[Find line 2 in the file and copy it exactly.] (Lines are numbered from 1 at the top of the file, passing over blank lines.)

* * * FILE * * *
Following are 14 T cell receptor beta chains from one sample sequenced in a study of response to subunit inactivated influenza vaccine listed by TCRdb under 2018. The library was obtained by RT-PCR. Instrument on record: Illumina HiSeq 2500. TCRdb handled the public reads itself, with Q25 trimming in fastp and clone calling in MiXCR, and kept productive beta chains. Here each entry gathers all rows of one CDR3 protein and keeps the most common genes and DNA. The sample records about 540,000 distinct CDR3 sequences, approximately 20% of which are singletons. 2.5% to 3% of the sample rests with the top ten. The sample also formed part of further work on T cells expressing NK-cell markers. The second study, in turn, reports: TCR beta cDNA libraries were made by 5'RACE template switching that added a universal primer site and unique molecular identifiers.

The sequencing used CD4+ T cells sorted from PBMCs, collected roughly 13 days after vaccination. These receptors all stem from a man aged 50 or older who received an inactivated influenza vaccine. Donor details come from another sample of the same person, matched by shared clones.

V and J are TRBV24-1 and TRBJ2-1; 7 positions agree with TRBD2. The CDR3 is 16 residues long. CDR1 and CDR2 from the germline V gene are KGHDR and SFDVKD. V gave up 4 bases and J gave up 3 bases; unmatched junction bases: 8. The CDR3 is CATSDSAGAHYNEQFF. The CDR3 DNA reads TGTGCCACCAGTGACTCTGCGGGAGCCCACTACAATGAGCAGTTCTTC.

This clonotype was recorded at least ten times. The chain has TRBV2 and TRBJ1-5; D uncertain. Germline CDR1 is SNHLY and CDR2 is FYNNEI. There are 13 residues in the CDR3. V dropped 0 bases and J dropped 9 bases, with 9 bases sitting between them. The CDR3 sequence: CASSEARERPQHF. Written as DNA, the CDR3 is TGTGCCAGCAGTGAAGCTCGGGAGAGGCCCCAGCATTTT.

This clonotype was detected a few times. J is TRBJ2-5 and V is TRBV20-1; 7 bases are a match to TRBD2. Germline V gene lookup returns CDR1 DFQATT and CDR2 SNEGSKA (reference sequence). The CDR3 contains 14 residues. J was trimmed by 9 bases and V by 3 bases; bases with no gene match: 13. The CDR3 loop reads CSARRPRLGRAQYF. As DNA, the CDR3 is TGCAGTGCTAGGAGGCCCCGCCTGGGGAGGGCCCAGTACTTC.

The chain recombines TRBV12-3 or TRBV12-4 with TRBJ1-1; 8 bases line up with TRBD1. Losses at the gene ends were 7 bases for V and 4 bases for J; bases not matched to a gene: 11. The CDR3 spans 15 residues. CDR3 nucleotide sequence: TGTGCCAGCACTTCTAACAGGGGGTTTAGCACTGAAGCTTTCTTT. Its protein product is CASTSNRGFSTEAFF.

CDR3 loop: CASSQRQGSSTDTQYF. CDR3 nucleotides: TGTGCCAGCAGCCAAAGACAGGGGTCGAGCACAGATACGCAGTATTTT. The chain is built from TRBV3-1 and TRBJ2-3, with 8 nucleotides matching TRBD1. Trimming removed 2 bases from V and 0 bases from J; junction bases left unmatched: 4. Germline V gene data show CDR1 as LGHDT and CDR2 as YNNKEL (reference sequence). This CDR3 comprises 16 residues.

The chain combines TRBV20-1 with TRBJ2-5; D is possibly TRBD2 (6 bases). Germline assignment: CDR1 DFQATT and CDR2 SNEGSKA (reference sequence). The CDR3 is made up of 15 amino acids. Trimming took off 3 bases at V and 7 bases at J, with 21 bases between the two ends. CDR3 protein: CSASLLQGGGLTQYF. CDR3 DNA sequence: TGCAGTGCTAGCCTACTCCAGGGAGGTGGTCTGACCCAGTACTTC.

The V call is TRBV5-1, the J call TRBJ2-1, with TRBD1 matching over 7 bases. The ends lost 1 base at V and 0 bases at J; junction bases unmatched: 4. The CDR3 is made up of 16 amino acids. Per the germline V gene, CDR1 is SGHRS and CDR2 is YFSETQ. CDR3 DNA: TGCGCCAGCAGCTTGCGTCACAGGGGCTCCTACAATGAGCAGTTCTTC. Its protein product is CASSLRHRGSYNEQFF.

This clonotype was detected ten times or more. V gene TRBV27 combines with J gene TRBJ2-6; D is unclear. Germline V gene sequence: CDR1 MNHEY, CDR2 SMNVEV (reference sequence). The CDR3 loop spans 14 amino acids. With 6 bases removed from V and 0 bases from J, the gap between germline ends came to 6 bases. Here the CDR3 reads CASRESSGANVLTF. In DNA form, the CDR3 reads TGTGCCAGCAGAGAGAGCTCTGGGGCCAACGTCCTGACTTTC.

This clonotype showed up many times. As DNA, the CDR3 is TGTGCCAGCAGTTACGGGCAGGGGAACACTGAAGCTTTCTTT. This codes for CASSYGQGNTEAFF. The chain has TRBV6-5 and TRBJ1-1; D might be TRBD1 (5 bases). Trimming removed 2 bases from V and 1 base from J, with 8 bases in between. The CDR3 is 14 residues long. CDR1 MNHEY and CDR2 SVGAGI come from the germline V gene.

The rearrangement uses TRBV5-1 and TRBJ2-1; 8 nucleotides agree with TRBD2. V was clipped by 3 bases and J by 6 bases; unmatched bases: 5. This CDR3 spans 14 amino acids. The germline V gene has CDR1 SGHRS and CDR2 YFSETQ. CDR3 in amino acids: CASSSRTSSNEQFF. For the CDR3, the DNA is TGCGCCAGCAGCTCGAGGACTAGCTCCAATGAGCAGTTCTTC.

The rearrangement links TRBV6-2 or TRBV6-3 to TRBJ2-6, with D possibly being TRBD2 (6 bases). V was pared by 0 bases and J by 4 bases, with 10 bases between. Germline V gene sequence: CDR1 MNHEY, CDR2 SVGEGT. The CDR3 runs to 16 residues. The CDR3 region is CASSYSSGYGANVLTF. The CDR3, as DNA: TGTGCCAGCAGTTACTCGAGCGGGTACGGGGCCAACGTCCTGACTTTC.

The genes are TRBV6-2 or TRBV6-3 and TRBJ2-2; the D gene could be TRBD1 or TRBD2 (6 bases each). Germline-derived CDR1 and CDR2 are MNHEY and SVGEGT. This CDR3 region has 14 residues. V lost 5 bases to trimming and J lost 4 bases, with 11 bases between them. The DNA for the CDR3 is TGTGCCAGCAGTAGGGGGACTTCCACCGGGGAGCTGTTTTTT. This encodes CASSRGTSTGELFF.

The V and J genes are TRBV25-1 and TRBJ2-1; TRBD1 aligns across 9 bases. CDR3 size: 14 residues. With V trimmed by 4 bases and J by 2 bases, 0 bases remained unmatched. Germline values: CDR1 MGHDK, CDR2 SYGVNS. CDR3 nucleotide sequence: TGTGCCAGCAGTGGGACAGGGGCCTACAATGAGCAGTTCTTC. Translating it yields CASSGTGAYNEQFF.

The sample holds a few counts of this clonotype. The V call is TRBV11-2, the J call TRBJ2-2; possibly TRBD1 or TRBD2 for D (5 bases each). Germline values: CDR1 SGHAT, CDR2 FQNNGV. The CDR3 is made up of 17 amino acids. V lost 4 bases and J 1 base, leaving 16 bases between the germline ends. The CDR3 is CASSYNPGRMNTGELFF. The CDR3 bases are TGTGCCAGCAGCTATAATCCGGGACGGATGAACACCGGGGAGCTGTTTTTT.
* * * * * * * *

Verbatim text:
The sequencing used CD4+ T cells sorted from PBMCs, collected roughly 13 days after vaccination. These receptors all stem from a man aged 50 or older who received an inactivated influenza vaccine. Donor details come from another sample of the same person, matched by shared clones.